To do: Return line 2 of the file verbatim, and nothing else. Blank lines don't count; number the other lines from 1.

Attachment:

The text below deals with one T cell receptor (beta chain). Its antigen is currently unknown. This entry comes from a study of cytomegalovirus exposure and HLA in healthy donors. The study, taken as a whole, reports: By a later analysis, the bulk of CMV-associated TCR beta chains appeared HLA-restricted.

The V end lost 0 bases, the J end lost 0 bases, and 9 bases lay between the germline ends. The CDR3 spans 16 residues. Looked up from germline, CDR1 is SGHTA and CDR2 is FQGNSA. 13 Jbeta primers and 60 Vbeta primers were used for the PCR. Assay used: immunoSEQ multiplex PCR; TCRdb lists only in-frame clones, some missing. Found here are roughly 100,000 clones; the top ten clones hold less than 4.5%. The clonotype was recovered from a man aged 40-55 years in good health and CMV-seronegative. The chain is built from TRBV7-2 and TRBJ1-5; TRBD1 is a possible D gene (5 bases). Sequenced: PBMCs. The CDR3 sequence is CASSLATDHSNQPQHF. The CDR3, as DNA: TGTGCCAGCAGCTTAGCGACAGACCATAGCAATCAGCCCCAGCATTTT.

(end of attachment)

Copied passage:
The V end lost 0 bases, the J end lost 0 bases, and 9 bases lay between the germline ends. The CDR3 spans 16 residues. Looked up from germline, CDR1 is SGHTA and CDR2 is FQGNSA. 13 Jbeta primers and 60 Vbeta primers were used for the PCR. Assay used: immunoSEQ multiplex PCR; TCRdb lists only in-frame clones, some missing. Found here are roughly 100,000 clones; the top ten clones hold less than 4.5%. The clonotype was recovered from a man aged 40-55 years in good health and CMV-seronegative. The chain is built from TRBV7-2 and TRBJ1-5; TRBD1 is a possible D gene (5 bases). Sequenced: PBMCs. The CDR3 sequence is CASSLATDHSNQPQHF. The CDR3, as DNA: TGTGCCAGCAGCTTAGCGACAGACCATAGCAATCAGCCCCAGCATTTT.